Smart taxpayers will see to it that their family unit takes advantage of this extra money that the government will give back in the next few years. Granted, it will be a windfall for the charitable sector if these donations are in fact made en masse. But at the same time it will be a windfall for smart people who plan their family’s tax accordingly. There would be nothing to stop one taxpayer from giving funds to another for the purposes of making a gift to charity to take advantage of the super tax credit.
Charities that are receiving funds and potentially receiving requests to have donations issued in certain names should be very careful about who they issue receipts to. The Income Tax Act Regulation 3501 clearly says:
“(1) Every official receipt issued by a registered organization shall contain a statement that it is an official receipt for income tax purposes and shall show clearly in such a manner that it cannot readily be altered…(g) the name and address of the donor including, in the case of an individual, his first name and initial.”
It is also the CRA Charity Directorate’s policy as found on their website that “a registered charity cannot issue receipts in a name other than the name of the true donor”. However, the CRA Charities Directorate has a policy commentary, dating back to 1994, entitled “Issuing a Receipt in a Name Other than the Donor’s” which answers the question as far as CRA Charity Directorate policy is concerned as to whether receipts can be issued in a name other than the donor. The commentary makes four points including the following:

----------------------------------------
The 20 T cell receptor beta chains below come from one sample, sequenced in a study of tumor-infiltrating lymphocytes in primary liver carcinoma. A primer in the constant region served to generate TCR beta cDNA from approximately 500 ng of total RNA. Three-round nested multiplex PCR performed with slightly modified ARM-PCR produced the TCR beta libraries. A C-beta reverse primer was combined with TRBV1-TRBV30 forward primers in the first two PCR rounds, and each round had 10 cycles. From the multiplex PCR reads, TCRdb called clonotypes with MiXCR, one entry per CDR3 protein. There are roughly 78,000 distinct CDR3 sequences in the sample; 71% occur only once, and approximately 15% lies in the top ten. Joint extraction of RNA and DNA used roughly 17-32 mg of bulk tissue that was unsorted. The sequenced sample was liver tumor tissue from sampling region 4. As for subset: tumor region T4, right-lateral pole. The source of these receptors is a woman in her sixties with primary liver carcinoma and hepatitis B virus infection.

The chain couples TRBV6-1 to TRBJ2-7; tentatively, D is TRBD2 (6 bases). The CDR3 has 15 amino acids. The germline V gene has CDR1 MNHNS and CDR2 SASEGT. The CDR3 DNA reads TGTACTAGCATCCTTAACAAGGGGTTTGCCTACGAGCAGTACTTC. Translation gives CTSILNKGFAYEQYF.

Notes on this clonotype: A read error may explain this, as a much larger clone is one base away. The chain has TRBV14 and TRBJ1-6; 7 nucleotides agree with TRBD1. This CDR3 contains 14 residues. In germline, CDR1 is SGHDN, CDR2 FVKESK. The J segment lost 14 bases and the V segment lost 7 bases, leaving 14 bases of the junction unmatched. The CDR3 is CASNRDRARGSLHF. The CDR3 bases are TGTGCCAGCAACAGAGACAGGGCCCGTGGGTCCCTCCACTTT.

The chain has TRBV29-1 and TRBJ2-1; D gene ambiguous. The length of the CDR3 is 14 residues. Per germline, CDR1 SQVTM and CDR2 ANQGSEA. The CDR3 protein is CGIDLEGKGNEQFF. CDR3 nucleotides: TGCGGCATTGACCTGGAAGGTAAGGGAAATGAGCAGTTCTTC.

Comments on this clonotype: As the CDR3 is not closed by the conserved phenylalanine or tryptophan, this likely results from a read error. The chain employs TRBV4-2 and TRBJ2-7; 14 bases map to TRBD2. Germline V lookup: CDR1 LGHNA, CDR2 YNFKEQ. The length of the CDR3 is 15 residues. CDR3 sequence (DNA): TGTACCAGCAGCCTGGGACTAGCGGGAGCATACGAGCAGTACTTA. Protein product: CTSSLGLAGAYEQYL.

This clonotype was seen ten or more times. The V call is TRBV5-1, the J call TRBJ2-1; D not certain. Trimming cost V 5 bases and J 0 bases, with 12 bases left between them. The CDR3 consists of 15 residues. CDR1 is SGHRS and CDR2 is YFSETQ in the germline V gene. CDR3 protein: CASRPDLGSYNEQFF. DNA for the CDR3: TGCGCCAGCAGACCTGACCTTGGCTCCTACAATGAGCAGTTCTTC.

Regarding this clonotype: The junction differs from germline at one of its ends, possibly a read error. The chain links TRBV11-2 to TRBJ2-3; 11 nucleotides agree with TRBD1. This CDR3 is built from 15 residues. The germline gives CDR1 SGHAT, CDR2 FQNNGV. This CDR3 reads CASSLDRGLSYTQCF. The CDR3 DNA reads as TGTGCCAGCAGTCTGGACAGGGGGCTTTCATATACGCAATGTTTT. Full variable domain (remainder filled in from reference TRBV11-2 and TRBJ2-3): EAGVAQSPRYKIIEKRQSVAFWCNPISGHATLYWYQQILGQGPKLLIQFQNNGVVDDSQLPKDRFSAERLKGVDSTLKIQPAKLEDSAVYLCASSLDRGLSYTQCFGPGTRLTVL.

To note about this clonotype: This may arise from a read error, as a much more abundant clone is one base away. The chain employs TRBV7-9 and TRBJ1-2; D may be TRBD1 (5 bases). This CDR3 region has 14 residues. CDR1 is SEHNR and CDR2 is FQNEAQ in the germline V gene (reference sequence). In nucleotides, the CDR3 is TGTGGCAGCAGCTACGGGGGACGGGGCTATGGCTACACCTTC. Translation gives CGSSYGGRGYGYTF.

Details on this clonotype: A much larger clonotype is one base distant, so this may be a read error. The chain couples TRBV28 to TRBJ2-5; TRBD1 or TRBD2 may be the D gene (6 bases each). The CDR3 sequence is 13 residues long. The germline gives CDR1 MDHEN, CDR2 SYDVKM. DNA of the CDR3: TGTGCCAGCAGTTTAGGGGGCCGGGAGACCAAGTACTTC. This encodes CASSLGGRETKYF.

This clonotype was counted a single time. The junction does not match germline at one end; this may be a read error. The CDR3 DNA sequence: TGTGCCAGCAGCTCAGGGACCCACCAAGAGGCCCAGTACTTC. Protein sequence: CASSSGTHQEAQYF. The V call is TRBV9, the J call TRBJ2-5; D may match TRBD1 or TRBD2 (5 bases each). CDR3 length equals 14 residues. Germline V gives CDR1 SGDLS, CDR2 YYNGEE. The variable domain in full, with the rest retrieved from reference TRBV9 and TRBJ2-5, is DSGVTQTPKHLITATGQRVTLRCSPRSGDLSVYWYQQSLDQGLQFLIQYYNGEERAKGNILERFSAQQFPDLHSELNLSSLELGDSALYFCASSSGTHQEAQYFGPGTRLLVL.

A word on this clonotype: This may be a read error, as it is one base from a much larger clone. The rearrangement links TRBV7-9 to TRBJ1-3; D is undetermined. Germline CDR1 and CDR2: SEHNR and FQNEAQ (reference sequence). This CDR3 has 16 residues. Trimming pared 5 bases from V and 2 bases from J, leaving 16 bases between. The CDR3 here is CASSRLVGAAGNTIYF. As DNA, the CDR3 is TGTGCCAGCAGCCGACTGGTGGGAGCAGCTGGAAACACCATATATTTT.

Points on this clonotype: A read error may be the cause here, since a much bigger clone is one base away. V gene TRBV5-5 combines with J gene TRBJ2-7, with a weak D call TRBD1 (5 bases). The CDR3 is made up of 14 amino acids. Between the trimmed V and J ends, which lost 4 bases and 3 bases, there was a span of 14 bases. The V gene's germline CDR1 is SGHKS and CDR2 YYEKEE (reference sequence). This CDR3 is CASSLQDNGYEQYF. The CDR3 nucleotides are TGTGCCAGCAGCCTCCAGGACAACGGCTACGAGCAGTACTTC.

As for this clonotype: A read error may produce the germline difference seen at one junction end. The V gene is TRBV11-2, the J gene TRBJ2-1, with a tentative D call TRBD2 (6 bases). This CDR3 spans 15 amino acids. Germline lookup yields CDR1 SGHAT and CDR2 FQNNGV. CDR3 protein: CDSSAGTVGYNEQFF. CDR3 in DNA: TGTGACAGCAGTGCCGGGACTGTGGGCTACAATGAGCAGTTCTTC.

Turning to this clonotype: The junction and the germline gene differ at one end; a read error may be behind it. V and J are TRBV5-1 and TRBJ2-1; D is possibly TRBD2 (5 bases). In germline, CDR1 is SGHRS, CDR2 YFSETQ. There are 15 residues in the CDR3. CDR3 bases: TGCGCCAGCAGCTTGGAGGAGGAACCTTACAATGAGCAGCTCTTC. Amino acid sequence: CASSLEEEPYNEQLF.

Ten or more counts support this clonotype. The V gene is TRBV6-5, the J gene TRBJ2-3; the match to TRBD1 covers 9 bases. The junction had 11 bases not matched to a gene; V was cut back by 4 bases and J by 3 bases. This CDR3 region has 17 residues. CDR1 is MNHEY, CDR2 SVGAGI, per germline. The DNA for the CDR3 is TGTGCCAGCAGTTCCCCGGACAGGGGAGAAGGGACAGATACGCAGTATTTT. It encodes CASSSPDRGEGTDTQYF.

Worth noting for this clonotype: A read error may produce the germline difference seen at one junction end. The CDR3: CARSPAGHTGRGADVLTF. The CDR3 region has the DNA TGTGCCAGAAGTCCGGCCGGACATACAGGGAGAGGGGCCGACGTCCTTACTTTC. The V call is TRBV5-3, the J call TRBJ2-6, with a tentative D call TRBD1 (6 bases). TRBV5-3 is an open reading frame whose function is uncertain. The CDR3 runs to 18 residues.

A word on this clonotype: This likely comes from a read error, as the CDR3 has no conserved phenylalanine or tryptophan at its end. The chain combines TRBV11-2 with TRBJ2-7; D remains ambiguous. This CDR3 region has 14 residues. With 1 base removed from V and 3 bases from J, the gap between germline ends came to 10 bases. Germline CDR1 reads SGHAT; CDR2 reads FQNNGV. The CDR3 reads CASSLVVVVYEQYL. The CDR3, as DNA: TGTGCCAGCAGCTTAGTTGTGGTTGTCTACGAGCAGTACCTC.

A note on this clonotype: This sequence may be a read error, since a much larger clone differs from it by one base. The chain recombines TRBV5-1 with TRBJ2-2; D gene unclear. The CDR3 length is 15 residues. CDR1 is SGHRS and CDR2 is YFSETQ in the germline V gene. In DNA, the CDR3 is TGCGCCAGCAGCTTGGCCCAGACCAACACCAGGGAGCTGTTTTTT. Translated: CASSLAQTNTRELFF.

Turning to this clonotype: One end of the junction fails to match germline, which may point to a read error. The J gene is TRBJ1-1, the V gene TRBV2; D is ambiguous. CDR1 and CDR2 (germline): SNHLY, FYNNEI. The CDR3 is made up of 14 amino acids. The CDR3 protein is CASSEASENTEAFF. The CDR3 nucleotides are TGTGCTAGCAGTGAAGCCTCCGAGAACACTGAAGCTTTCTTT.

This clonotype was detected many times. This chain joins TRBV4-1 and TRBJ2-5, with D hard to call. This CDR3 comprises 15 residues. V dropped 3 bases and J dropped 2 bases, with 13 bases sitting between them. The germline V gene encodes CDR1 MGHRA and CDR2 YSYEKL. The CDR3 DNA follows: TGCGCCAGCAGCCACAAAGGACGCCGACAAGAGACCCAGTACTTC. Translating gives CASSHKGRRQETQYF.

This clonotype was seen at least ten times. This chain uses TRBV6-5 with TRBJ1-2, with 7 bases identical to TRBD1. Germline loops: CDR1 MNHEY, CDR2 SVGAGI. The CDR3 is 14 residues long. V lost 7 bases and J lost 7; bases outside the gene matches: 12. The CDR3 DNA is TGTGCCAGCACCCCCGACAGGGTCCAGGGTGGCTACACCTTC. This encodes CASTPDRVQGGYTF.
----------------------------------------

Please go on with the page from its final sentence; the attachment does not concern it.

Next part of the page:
· It is a question of fact whether property donated from one individual to a registered charity is the property of that individual and/or another. An individual can act as trustee or agent for another in making a gift to a registered charity.
· In other circumstances, where the provider of the gift asks the charity to issue an official donation receipt in another name and there is no obvious indication as to the true donor, the registered charity must be reasonably sure that the name it records on the receipt is that of the true donor. In these circumstances, the charity should request a written declaration as to the identity of the true donor from the party providing the donation.
Taking all these points into consideration it will be interesting to see if the receipting of charitable donations will be the subject of further policy over the next few years as the super tax credit will result in more cash being released to Canadian taxpayers, more planning is done by taxpayers to take advantage and receipts are more carefully scrutinized.